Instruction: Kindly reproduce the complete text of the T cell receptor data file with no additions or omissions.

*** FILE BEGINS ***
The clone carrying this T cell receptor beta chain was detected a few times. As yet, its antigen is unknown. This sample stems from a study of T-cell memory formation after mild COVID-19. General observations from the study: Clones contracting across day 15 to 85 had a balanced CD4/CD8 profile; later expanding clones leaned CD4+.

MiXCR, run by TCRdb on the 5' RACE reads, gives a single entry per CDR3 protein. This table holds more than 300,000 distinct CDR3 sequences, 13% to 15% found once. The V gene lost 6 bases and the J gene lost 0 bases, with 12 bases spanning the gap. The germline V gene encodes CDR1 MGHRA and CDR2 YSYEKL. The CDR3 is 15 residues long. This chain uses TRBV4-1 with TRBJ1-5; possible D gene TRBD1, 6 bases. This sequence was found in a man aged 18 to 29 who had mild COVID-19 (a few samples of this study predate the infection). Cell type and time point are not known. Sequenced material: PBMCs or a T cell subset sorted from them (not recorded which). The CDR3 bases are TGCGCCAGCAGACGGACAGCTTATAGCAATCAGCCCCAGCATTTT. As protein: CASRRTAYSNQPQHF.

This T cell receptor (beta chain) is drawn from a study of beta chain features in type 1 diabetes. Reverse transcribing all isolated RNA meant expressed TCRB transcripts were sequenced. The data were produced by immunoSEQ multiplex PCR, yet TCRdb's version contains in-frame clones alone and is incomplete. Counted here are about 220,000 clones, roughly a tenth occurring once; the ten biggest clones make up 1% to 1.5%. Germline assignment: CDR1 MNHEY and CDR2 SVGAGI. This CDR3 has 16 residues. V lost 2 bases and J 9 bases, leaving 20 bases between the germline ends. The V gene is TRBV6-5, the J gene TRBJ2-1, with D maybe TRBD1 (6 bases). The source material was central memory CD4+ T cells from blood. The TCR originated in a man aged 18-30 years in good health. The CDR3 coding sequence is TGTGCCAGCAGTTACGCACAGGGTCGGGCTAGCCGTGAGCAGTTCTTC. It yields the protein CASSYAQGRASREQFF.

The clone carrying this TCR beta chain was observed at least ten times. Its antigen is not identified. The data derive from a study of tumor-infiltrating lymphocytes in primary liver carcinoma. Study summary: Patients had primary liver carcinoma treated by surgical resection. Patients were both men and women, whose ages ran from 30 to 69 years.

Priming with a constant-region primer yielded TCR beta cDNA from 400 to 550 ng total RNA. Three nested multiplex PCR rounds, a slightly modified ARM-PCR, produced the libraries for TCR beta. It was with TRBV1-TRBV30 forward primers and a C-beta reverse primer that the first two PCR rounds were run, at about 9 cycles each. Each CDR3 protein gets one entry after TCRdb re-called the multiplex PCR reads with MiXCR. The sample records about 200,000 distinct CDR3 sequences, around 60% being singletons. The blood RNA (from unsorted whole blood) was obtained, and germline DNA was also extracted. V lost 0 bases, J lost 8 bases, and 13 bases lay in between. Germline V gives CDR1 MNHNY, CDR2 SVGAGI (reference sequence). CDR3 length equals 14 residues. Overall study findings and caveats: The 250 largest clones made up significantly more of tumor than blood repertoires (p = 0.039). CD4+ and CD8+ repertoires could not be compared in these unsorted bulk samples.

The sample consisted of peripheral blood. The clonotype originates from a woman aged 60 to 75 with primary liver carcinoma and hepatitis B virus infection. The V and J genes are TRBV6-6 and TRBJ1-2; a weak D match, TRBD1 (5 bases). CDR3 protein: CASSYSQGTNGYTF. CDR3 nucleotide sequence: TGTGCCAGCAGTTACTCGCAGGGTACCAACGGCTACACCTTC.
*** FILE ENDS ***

The clone carrying this T cell receptor beta chain was detected a few times. As yet, its antigen is unknown. This sample stems from a study of T-cell memory formation after mild COVID-19. General observations from the study: Clones contracting across day 15 to 85 had a balanced CD4/CD8 profile; later expanding clones leaned CD4+.

MiXCR, run by TCRdb on the 5' RACE reads, gives a single entry per CDR3 protein. This table holds more than 300,000 distinct CDR3 sequences, 13% to 15% found once. The V gene lost 6 bases and the J gene lost 0 bases, with 12 bases spanning the gap. The germline V gene encodes CDR1 MGHRA and CDR2 YSYEKL. The CDR3 is 15 residues long. This chain uses TRBV4-1 with TRBJ1-5; possible D gene TRBD1, 6 bases. This sequence was found in a man aged 18 to 29 who had mild COVID-19 (a few samples of this study predate the infection). Cell type and time point are not known. Sequenced material: PBMCs or a T cell subset sorted from them (not recorded which). The CDR3 bases are TGCGCCAGCAGACGGACAGCTTATAGCAATCAGCCCCAGCATTTT. As protein: CASRRTAYSNQPQHF.

This T cell receptor (beta chain) is drawn from a study of beta chain features in type 1 diabetes. Reverse transcribing all isolated RNA meant expressed TCRB transcripts were sequenced. The data were produced by immunoSEQ multiplex PCR, yet TCRdb's version contains in-frame clones alone and is incomplete. Counted here are about 220,000 clones, roughly a tenth occurring once; the ten biggest clones make up 1% to 1.5%. Germline assignment: CDR1 MNHEY and CDR2 SVGAGI. This CDR3 has 16 residues. V lost 2 bases and J 9 bases, leaving 20 bases between the germline ends. The V gene is TRBV6-5, the J gene TRBJ2-1, with D maybe TRBD1 (6 bases). The source material was central memory CD4+ T cells from blood. The TCR originated in a man aged 18-30 years in good health. The CDR3 coding sequence is TGTGCCAGCAGTTACGCACAGGGTCGGGCTAGCCGTGAGCAGTTCTTC. It yields the protein CASSYAQGRASREQFF.

The clone carrying this TCR beta chain was observed at least ten times. Its antigen is not identified. The data derive from a study of tumor-infiltrating lymphocytes in primary liver carcinoma. Study summary: Patients had primary liver carcinoma treated by surgical resection. Patients were both men and women, whose ages ran from 30 to 69 years.

Priming with a constant-region primer yielded TCR beta cDNA from 400 to 550 ng total RNA. Three nested multiplex PCR rounds, a slightly modified ARM-PCR, produced the libraries for TCR beta. It was with TRBV1-TRBV30 forward primers and a C-beta reverse primer that the first two PCR rounds were run, at about 9 cycles each. Each CDR3 protein gets one entry after TCRdb re-called the multiplex PCR reads with MiXCR. The sample records about 200,000 distinct CDR3 sequences, around 60% being singletons. The blood RNA (from unsorted whole blood) was obtained, and germline DNA was also extracted. V lost 0 bases, J lost 8 bases, and 13 bases lay in between. Germline V gives CDR1 MNHNY, CDR2 SVGAGI (reference sequence). CDR3 length equals 14 residues. Overall study findings and caveats: The 250 largest clones made up significantly more of tumor than blood repertoires (p = 0.039). CD4+ and CD8+ repertoires could not be compared in these unsorted bulk samples.

The sample consisted of peripheral blood. The clonotype originates from a woman aged 60 to 75 with primary liver carcinoma and hepatitis B virus infection. The V and J genes are TRBV6-6 and TRBJ1-2; a weak D match, TRBD1 (5 bases). CDR3 protein: CASSYSQGTNGYTF. CDR3 nucleotide sequence: TGTGCCAGCAGTTACTCGCAGGGTACCAACGGCTACACCTTC.